The Prussian Guards who held these battered positions were worthy foemen, and though the first and second trenches were captured, the cost was very terrible.

My own great-uncle, Jack Cox, 9th Battalion Royal Fusiliers, was killed at Ovillers on this day, and it was the search for him that started my interest in the Great War. The picture on this page is the view from Ovillers Military Cemetery across Mash Valley where the men had advanced. Neither William Dykes nor Jack Cox have a known grave, and may still lie buried beneath the now peaceful fields. They are both named on the nearby Thiepval Memorial to the Missing, which commemorates more than 72,000 officers and men who died on the Somme and who have no known grave.


3 May 2010

DANKS Charles


Corporal G/1756, 6th Battalion, The Buffs (East Kent Regiment)
Killed in Action Friday 10th March 1916
Commemorated: Loos Memorial, Pas de Calais, Panel 15 to 19

Charles Danks was born in south-east London in 1880, the son of Charles and Annie Danks. Charles senior started out as a journalist, but did well, and by 1901 was a newspaper proprietor with a large house in Rottingdean, Sussex, where the family lived for sixteen years before coming to Lancing in about 1908. Charles junior's connection with Lancing is less clear - he certainly appears on the war memorial, but probably only because of his family connections and the social standing of his father in the village. The family were wealthy, and at the time of the 1901 census Charles junior and his sister Maud were living in a property owned by their father at 118 Ashley Gardens, Westminster, which must have provided them with a comfortable foothold 'in town.' Charles' occupation is given as 'Journalist/Author' while his sister is rather glamourously described as 'Actress and Vocalist.'

Charles Danks enlisted into the 6th (Service) Battalion, The Buffs, while living in Battersea. His army service record has not survived, but information regarding his service number from Paul Nixon in the first comment below, suggests enlistment during the first fortnight of September 1914. He did not go overseas for some time, and his medal index card gives his date of entry into France as 24th September 1915. He must have been an intelligent, responsible soldier to reach the rank of Corporal by March 1916 when the battalion were in trenches west of Hulloc, between Béthune and Lens. The war diary held at The National Archives [WO95/1860] describes the events of the 10th March 1916:

10 March 1916
TRENCHES - Relieved the 6th Royal West Kents in same trenches. Relief started at 8.30 a.m. and completed by 1 p.m. 'D' and 'B' Companies in KAISERIN TRENCH. 'A' Company in CRATERS No. 1 and 2 and 'C' Company in CRATER A, with 'A' Company of the 6th West Kents continued on the right of 'D' Company, and 'C' Company 6th Queens on the extreme right of all. At about 2 p.m. one of the enemy appeared from the TRIANGLE CRATER, apparently intending to come into our lines. He was fired at, but put up his hands and came on, then suddenly he evidently changed his mind and dropped back into the trench. Reports vary concerning this incident - some witnesses state that he shouted 'All right Buffs' when fired on! Night fairly quiet except for bombing in Nos. 1 and 2 CRATERS and our own rifle grenade and trench mortar fire. Brigade on right exploded 3 mines at about 9.30 p.m. and shortly after a big red glow was visible in the direction of HULLOCH.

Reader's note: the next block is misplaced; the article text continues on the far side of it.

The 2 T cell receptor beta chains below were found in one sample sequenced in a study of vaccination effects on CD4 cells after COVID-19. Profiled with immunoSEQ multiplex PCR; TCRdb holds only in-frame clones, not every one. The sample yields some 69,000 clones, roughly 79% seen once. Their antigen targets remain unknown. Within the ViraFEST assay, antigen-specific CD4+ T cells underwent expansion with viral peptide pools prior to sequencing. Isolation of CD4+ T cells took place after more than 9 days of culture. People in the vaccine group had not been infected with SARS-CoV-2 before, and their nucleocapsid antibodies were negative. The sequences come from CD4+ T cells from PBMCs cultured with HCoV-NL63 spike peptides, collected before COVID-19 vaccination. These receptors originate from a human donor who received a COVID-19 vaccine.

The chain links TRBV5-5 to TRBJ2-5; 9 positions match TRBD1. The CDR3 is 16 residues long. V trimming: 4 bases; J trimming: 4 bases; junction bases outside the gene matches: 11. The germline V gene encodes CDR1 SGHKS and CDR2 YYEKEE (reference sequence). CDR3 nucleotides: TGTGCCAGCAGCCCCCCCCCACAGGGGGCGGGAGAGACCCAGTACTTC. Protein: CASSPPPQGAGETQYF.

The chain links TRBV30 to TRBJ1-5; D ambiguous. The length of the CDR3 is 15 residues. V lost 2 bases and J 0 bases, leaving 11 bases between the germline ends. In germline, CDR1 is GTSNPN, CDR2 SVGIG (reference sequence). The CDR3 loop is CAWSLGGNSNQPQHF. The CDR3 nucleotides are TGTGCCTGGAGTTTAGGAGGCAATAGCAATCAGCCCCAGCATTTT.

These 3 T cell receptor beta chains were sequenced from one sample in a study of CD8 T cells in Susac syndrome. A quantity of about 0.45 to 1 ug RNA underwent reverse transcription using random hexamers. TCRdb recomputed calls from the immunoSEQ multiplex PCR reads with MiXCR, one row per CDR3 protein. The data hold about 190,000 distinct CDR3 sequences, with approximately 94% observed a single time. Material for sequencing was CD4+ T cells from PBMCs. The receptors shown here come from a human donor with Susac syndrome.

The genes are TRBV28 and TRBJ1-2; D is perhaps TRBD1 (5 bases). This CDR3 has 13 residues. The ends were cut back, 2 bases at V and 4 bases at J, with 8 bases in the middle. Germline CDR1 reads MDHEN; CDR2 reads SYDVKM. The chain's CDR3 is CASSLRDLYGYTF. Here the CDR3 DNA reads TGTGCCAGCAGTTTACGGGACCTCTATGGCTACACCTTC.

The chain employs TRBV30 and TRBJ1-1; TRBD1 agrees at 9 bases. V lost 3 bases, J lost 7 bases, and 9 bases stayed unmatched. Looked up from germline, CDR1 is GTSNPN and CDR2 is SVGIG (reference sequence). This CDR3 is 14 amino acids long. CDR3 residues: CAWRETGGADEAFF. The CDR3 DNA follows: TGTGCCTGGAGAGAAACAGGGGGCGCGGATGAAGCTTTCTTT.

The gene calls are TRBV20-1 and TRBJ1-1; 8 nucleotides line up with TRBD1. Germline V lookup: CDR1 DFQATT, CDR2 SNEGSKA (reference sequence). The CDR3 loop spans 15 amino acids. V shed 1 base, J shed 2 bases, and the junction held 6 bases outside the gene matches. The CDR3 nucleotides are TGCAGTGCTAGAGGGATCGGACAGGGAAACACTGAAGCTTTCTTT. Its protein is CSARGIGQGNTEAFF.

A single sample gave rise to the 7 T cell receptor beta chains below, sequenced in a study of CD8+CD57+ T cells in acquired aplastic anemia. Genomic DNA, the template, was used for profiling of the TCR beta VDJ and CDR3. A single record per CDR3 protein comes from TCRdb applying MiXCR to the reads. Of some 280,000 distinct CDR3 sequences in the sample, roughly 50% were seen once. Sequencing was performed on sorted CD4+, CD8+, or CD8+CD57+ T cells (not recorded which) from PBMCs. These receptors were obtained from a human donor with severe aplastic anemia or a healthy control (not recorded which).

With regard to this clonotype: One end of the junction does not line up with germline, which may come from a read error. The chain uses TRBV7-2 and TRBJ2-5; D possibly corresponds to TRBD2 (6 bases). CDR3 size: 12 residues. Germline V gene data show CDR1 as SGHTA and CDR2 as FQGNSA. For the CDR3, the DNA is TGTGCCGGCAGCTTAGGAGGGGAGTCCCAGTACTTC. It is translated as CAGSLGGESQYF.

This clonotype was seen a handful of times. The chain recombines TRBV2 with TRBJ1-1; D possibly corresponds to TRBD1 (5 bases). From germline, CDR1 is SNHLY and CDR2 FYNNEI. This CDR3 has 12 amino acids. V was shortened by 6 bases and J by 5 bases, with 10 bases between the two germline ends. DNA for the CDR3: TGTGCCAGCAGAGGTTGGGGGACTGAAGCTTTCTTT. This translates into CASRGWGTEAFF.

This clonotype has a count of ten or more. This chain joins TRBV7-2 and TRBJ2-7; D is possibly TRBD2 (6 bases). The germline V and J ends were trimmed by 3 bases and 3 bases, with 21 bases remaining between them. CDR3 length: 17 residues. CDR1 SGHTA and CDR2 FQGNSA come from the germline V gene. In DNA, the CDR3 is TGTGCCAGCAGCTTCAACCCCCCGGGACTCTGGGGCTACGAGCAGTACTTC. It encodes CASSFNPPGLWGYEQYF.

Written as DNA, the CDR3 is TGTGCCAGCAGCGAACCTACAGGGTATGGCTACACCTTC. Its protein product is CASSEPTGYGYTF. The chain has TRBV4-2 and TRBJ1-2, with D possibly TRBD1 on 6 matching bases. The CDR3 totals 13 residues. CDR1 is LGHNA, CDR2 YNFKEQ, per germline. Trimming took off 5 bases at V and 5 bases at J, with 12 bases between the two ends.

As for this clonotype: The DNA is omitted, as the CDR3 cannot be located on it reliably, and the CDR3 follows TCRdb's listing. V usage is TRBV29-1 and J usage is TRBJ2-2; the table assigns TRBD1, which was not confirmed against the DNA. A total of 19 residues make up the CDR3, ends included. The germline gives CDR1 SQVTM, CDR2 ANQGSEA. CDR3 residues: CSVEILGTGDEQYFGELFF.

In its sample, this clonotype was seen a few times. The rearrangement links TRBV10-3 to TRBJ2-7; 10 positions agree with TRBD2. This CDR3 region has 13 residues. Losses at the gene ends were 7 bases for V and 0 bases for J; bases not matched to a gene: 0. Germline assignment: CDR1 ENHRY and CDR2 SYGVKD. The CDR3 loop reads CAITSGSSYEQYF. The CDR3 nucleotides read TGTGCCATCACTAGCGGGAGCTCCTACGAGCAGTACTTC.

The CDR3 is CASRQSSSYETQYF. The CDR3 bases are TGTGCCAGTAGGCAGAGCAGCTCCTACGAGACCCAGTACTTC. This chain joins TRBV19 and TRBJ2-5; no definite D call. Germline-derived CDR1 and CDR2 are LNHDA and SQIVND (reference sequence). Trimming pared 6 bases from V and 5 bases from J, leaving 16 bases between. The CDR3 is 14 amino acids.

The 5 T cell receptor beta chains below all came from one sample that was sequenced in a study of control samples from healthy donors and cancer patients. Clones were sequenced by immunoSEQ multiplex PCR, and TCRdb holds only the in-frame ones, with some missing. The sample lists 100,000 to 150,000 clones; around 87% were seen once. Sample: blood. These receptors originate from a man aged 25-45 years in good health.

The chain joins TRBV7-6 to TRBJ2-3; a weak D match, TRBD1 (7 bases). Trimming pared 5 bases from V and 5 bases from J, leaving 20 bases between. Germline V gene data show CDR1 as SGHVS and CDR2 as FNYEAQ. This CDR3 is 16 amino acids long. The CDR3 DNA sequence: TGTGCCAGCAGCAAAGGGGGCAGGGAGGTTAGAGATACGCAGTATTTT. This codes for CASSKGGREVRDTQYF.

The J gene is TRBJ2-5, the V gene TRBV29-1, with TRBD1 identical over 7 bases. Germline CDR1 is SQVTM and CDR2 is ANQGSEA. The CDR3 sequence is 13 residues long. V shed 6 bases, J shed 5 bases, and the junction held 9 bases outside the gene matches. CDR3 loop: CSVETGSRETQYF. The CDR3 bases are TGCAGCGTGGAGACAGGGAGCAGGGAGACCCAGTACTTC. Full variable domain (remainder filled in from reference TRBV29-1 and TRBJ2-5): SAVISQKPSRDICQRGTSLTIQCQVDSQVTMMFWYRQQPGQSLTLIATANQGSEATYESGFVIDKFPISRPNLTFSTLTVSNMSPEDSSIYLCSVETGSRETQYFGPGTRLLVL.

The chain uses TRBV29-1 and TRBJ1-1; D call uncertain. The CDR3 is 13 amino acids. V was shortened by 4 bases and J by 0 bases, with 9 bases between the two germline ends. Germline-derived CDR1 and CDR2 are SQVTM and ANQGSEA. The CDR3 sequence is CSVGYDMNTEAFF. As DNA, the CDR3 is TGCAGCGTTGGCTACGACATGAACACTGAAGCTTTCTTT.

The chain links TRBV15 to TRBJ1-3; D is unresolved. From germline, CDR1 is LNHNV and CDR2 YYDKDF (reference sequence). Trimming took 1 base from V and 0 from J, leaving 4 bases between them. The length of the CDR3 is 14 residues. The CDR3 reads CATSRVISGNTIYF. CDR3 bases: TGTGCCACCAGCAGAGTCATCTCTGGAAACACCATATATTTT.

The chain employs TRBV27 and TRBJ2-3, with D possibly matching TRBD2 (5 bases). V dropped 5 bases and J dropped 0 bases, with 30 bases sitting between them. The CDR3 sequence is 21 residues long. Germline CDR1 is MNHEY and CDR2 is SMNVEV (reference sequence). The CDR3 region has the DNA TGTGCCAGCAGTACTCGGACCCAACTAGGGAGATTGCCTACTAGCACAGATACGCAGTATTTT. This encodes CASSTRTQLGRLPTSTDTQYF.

There is little in this report to identify any particular event that could have caused the death of Charles Danks on the 10th; he was one of only two men in his battalion to die that day, but like so many others, he was probably the victim of shell fire or a sniper's bullet. There are no local newspaper reports of his death, and he has no known grave - he is commemorated on the Loos Memorial, Dud Corner.

Dud Corner Cemetery, with the Loos Memorial on the surrounding walls

COZENS Herbert James


Corporal 2607 'B' Company, 2nd Battalion Rifle Brigade
Killed in Action on Saturday 25th September 1915
Commemorated: Ploegsteert Memorial, Comines-Warneton, Belgium, Panel 10

Herbert Cozens was born at 19 Peel Place, Brighton, on the 14th September 1887, the son of Archibald and Caroline Cozens. By the time of the 1901 census the family were living in the village of Coombes, Sussex, where Archibald Cozens worked as a gardener, and Herbert was the second of four sons. It's not known when the family moved to Lancing, but their house in Myrtle Terrace was built about 1910 at the western edge of the village, adjoining the brickfields.

Herbert Cozens army service record has survived in part and it shows that he joined the army on 16th January 1908, and enlisted in the 2nd Battalion the Rifle Brigade. There is little evidence of illness or bad conduct during his pre-war service - one admission to hospital with 'traumatic cellulitis' and on one occasion a spell of fourteen days confined to barracks for being 'drunk on duty and using obscene language to a Warrant Officer.' At the outbreak of war the battalion were in Kuldana, India [now part of Pakistan], and returned immediately to England, arriving in Liverpool on October 22nd, 1914. They were attached to 8th Division, 25th Brigade, and quickly set out for France and the Western Front, arriving on the 7th November, to reinforce the British Expeditionary Force which had suffered badly in the previous three months. Herbert Cozens was promoted to Lance Corporal on 10th May 1915, and to full Corporal on 12th September 1915, probably a reflection of the high number of NCO casualties during the costly actions of the spring and summer.

A major offensive was planned for the area around Loos on 25th September 1915, and the 2nd Battalion Rifle Brigade were part of an attack at Bois Grenier, one of three subsidiary attacks that day designed to divert the Germans away from Loos. The Battalion War Diary [The National Archives WO95/1731] shows that even on the preceding day things were not going smoothly: